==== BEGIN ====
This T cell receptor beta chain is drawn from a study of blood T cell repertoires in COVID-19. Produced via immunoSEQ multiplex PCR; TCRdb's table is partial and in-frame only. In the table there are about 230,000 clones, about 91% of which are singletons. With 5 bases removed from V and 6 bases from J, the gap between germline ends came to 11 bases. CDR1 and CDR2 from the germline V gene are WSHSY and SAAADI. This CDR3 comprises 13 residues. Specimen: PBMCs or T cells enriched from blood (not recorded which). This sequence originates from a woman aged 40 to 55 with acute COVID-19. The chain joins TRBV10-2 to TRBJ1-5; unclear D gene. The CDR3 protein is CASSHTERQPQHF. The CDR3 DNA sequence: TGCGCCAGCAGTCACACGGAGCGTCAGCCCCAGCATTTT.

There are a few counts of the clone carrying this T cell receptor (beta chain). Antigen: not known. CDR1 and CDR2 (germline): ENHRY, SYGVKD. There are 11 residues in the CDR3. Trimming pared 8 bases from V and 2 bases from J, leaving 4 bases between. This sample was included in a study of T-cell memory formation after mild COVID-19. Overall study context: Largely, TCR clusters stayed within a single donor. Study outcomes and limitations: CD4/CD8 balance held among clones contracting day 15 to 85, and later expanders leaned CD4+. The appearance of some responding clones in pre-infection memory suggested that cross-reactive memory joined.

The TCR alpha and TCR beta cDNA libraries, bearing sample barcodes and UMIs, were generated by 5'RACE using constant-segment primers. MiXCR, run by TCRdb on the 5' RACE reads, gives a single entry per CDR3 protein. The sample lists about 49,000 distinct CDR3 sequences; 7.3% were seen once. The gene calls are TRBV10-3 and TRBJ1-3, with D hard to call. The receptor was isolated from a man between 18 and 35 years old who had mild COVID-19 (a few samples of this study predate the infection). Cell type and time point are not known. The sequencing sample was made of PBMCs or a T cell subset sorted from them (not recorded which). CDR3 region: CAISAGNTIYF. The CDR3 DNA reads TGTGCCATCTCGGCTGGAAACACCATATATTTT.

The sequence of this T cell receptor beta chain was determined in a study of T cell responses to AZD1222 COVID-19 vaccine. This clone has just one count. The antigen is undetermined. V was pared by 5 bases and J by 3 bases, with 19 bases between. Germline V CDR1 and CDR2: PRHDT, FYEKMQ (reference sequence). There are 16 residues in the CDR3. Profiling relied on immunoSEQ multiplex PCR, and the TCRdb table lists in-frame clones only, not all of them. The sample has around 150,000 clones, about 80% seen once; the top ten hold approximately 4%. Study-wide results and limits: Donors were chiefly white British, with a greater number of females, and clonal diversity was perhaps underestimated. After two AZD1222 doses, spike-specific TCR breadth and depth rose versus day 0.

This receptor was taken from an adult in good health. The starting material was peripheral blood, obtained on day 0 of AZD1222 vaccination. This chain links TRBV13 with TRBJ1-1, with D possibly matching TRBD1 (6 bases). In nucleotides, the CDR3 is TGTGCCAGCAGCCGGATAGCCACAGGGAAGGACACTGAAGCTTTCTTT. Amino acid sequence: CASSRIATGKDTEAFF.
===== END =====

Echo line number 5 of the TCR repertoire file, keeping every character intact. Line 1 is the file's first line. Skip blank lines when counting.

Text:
This receptor was taken from an adult in good health. The starting material was peripheral blood, obtained on day 0 of AZD1222 vaccination. This chain links TRBV13 with TRBJ1-1, with D possibly matching TRBD1 (6 bases). In nucleotides, the CDR3 is TGTGCCAGCAGCCGGATAGCCACAGGGAAGGACACTGAAGCTTTCTTT. Amino acid sequence: CASSRIATGKDTEAFF.